I pour water into the saucepan and turn the gas up to medium high. Steel cut oatmeal this morning. Yes. Perfect for the coolth of this morning. “Brisk” says my brain, and I accept the analysis as accurate.
I sit in front of my laptop with a steaming bowl of oatmeal with cranberries and read my friends page. Links to BBC articles. Webcomics. Occasional posts by friends. One of them catches my eye and I remember the date. Oh. It’s that day.
I feel bad for people with this birthday. Especially anyone born six years ago on this date. US society does not exactly encourage any sort of celebration today.
I could write about where I was when I first heard and what I did, but I did that three years ago. I have nothing to add to my recollections. Nothing more has surfaced from the depths of memory.
Now I think about memory and the phrase “never forget.” But we, as a society, will forget. Well, maybe not completely. We will always have it mentioned in history class. It will be a date among many like 7 Dec. 1941. Does anyone other than revolutionary war buffs or history teachers remember 5 Mar. 1770? On these dates people died. On these dates, national outrage was stirred and the flames of war were fanned. Justifiably so. No nation (although in the case of the Boston Massacre, we were technically still a colony) should allow such attacks to occur to its people unanswered.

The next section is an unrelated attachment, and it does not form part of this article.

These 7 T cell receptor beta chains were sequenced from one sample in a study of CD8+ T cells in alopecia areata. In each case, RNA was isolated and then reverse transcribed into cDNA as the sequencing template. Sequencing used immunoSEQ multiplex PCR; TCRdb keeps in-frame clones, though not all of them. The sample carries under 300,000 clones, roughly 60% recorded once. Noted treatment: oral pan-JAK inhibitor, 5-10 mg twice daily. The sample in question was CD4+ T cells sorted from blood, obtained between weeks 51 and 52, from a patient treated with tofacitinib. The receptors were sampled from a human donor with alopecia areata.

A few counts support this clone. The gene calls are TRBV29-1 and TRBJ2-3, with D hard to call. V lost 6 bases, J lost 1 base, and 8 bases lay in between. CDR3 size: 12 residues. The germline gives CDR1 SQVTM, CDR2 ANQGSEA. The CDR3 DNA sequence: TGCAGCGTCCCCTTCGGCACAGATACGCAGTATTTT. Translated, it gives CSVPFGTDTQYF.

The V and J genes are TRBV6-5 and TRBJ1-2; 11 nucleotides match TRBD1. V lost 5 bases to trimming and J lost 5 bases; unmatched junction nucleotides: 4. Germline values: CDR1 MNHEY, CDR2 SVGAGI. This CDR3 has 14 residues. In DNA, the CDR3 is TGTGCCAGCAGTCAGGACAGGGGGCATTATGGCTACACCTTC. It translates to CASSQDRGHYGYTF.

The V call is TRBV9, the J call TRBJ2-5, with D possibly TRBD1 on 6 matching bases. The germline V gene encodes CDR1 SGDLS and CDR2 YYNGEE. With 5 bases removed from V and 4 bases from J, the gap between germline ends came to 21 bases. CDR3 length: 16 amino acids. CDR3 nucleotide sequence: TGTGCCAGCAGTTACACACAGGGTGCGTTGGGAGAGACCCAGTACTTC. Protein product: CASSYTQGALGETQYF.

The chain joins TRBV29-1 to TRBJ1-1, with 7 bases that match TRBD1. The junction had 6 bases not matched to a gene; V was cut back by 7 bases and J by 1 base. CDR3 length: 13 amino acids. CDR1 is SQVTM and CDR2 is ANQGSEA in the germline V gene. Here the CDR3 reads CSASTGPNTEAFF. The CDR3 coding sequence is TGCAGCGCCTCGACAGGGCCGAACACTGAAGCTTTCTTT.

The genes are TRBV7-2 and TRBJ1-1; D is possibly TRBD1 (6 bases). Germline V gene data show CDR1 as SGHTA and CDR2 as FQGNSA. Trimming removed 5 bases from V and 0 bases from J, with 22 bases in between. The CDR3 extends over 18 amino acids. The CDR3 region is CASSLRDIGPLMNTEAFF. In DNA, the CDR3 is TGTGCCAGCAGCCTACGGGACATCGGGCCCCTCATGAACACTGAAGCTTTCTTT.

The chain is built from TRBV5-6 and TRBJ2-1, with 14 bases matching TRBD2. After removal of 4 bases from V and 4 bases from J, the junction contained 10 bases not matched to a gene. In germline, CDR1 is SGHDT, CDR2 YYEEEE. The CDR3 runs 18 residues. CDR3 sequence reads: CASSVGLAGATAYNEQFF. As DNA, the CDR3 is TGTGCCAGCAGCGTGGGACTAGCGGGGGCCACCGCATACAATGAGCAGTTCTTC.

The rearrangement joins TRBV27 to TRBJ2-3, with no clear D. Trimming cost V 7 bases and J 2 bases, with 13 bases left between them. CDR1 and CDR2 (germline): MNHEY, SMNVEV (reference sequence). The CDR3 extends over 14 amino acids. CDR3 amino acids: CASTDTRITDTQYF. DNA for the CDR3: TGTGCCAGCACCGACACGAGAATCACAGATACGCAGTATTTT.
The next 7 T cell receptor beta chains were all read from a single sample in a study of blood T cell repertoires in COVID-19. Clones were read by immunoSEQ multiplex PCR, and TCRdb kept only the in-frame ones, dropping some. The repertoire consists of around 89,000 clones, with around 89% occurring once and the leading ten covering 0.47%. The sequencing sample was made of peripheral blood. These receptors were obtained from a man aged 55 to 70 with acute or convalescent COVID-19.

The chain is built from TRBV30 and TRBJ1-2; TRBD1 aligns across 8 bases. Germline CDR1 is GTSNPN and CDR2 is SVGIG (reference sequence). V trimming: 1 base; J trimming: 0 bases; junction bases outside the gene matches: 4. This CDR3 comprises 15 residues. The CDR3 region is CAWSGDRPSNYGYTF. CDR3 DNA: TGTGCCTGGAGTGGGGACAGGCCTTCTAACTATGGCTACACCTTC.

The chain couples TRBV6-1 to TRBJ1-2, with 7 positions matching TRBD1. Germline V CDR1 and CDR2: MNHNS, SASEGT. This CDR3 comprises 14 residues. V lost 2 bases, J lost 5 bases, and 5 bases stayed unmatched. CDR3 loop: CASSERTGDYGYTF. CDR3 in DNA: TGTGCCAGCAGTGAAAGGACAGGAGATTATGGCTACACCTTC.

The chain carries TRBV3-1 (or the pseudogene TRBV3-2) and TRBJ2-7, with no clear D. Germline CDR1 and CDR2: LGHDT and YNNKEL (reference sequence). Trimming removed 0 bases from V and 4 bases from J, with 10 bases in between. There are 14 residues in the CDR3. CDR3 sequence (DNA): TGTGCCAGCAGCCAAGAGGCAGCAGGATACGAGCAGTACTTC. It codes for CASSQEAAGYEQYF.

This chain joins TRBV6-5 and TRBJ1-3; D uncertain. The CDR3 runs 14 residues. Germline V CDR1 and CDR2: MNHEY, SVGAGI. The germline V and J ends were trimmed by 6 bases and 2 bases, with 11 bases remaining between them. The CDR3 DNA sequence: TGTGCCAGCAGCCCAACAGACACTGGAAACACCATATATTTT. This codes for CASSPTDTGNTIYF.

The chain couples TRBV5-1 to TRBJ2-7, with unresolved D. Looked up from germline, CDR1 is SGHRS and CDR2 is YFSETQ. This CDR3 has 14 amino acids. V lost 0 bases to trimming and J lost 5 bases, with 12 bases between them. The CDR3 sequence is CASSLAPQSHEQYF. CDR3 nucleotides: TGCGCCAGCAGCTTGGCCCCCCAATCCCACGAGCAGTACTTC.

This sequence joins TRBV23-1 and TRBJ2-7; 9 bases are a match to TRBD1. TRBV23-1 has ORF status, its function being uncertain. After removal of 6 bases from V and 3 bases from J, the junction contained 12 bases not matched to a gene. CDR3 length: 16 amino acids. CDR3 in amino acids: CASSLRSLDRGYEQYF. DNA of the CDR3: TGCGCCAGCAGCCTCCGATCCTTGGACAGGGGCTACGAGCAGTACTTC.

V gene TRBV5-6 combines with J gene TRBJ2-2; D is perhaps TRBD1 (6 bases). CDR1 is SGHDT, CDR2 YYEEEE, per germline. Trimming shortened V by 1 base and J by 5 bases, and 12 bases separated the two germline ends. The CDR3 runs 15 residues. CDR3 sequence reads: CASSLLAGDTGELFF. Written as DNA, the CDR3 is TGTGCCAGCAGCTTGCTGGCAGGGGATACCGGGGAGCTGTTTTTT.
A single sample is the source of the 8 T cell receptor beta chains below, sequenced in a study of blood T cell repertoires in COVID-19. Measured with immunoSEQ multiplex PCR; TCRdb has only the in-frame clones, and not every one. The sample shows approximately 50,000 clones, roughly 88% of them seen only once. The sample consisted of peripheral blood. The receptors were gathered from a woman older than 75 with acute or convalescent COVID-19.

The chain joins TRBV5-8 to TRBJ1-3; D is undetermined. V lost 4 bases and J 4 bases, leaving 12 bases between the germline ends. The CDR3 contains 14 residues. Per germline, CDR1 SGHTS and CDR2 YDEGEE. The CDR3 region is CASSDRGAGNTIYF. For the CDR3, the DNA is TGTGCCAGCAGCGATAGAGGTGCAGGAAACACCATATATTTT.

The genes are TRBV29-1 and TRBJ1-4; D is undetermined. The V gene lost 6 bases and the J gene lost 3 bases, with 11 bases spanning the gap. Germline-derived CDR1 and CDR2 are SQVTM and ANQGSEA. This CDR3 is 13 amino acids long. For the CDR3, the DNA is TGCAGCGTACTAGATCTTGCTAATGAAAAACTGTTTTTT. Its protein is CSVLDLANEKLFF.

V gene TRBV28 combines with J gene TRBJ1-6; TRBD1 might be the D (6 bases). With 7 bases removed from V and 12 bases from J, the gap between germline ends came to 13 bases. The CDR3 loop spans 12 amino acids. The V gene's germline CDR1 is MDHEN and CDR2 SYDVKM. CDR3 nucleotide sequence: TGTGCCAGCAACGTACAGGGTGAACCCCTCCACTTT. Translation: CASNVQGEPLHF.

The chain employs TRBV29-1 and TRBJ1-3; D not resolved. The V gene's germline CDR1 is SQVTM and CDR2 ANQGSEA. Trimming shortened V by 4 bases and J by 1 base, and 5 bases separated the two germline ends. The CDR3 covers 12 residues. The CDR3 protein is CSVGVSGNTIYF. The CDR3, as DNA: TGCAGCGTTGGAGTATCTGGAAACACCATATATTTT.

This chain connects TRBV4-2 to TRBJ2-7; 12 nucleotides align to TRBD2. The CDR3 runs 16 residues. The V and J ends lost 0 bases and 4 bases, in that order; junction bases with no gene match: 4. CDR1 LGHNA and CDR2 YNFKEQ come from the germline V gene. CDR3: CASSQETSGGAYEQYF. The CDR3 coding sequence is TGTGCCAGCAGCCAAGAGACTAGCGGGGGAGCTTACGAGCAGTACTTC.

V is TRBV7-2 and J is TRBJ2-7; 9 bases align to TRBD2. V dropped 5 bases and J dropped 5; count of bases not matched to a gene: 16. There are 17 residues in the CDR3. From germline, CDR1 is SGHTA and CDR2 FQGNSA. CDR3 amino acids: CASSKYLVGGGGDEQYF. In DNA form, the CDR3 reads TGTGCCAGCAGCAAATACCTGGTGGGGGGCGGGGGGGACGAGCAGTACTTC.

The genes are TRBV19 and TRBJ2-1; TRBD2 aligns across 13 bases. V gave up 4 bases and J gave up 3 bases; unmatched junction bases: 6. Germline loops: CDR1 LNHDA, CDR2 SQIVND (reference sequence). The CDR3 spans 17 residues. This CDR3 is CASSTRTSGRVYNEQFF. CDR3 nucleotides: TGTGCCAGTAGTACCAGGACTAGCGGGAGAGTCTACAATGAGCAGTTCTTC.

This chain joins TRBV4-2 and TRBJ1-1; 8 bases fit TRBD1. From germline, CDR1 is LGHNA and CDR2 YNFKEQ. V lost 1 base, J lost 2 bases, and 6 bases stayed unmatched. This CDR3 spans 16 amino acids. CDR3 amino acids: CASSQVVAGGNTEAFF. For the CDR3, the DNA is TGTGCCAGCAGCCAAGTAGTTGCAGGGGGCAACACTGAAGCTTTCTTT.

Such outrage should not and cannot last. It is simply impossible to sustain it. It should be no surprise that we do not feel the same way about every one of those dates.
I guess that I just find myself thinking, “will I be talking to my grandchildren about this someday? Will they even care?”